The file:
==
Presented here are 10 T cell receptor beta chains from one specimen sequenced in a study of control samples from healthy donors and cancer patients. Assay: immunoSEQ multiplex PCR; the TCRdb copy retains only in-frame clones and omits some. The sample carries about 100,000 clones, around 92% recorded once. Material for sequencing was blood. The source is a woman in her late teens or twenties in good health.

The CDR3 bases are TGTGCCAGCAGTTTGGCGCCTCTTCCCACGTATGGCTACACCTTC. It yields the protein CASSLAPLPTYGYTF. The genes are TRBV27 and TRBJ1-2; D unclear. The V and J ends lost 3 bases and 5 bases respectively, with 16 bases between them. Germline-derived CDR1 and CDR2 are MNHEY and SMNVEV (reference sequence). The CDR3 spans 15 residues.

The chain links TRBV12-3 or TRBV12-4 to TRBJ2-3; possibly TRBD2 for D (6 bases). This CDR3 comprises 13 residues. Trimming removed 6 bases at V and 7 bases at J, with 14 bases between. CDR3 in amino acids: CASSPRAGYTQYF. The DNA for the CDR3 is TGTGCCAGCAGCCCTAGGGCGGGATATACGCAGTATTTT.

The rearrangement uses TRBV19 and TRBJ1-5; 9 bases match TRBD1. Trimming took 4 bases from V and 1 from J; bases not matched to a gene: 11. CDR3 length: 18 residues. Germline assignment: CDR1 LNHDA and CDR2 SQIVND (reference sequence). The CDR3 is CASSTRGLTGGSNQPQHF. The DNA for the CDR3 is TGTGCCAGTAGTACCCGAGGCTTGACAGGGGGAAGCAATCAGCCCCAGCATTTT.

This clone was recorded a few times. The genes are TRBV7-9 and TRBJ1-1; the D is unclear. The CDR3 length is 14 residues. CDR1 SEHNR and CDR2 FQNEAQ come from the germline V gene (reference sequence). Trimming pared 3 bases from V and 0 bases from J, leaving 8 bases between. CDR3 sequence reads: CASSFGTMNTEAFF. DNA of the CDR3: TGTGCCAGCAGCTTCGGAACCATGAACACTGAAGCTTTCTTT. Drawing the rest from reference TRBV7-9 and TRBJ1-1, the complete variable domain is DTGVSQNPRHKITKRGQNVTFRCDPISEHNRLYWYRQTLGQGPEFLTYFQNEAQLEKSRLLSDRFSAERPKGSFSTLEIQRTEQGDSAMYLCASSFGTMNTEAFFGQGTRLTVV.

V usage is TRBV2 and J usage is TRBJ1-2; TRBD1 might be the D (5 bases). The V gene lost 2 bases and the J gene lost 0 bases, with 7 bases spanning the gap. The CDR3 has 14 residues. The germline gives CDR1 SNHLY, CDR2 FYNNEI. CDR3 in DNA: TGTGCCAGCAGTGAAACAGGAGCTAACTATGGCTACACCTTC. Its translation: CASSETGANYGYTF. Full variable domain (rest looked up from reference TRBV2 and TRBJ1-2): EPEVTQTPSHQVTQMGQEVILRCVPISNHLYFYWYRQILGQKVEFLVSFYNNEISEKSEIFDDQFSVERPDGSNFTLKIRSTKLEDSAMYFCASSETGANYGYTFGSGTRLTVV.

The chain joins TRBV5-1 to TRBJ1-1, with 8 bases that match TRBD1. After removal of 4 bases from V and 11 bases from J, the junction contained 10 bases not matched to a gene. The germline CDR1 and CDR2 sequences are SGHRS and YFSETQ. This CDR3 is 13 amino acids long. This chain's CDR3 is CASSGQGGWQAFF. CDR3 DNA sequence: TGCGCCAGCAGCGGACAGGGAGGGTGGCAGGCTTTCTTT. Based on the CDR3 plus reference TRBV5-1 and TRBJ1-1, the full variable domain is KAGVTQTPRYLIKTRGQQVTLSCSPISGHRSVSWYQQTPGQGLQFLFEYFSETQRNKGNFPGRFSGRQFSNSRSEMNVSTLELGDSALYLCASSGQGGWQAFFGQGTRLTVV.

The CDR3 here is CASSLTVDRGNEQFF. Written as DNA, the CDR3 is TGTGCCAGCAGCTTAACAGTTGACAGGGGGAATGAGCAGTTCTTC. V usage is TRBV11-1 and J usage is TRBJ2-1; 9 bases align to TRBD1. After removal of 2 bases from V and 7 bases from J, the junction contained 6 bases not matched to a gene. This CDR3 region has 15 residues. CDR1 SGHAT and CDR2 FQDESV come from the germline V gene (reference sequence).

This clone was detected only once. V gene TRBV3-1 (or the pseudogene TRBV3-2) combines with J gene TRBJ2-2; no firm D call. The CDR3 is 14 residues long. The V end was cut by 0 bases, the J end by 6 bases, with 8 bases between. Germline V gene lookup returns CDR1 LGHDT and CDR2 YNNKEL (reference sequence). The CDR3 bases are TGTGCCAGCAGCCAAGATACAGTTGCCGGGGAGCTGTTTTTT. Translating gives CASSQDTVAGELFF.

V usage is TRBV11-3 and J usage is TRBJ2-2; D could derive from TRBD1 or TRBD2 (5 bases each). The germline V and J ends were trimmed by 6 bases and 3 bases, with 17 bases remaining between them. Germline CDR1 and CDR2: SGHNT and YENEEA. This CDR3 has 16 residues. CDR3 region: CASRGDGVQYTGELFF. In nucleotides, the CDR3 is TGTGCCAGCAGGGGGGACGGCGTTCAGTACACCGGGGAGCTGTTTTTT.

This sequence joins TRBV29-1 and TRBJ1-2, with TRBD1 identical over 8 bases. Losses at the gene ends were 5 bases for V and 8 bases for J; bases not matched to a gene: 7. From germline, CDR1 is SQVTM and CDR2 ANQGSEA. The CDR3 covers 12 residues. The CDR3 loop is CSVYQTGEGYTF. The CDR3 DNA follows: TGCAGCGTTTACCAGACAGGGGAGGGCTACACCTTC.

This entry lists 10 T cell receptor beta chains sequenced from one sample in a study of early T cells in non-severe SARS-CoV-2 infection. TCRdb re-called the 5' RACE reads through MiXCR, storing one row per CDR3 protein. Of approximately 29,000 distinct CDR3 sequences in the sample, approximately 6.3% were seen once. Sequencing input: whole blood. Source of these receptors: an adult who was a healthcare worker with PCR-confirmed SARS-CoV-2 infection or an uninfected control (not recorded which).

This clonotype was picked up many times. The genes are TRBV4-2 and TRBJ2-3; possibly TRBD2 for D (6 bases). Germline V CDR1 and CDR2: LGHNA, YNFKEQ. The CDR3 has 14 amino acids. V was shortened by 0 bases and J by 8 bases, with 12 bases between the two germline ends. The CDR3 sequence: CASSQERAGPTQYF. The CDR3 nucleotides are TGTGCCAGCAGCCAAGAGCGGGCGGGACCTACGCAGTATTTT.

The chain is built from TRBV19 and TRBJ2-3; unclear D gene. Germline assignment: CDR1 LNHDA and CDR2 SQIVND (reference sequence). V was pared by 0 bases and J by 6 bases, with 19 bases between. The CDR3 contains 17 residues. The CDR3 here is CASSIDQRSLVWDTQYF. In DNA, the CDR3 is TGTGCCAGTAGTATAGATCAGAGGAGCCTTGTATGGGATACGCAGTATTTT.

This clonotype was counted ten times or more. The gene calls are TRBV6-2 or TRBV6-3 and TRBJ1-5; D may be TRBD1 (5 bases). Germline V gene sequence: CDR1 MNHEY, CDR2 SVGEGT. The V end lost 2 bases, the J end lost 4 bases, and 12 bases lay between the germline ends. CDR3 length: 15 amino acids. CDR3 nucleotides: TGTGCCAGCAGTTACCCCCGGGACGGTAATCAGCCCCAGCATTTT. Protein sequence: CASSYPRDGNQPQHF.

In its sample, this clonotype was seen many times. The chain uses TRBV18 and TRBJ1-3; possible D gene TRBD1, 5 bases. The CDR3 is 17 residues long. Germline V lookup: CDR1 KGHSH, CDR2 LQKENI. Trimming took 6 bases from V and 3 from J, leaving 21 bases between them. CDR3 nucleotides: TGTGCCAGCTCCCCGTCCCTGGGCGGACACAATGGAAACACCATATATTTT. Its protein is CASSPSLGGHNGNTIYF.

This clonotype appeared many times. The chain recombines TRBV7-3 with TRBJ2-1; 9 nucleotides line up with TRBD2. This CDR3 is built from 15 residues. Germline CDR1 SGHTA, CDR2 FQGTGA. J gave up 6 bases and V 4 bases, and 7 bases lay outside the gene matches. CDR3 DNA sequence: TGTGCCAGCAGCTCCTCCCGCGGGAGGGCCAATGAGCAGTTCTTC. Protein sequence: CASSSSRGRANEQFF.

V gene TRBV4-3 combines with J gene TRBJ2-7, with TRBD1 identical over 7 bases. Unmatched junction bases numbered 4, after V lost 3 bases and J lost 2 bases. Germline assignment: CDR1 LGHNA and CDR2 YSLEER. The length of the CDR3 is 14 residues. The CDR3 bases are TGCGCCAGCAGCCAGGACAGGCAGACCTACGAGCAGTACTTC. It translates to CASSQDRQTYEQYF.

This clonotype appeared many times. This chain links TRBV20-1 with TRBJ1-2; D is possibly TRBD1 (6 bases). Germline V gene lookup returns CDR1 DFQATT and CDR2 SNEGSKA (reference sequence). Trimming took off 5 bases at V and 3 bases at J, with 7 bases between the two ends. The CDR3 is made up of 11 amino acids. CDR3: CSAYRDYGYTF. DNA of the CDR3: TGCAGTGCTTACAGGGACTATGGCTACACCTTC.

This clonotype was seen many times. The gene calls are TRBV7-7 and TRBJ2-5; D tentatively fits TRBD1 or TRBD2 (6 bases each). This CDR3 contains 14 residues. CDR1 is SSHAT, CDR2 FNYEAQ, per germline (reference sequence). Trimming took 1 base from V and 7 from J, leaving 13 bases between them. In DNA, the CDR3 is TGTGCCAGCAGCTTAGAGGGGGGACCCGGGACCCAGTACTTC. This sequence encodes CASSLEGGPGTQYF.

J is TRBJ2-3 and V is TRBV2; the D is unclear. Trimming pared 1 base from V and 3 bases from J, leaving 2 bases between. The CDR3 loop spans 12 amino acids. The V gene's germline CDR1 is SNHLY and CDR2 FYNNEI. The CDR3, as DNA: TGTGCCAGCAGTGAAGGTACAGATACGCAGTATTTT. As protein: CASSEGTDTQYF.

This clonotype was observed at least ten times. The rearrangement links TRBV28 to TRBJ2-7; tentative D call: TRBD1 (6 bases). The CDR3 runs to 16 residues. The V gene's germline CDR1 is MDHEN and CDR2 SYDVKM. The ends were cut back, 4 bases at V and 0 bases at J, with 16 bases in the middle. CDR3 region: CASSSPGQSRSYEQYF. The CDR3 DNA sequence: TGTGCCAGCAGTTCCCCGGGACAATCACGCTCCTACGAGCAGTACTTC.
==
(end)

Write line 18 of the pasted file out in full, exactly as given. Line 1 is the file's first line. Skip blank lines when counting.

V gene TRBV4-3 combines with J gene TRBJ2-7, with TRBD1 identical over 7 bases. Unmatched junction bases numbered 4, after V lost 3 bases and J lost 2 bases. Germline assignment: CDR1 LGHNA and CDR2 YSLEER. The length of the CDR3 is 14 residues. The CDR3 bases are TGCGCCAGCAGCCAGGACAGGCAGACCTACGAGCAGTACTTC. It translates to CASSQDRQTYEQYF.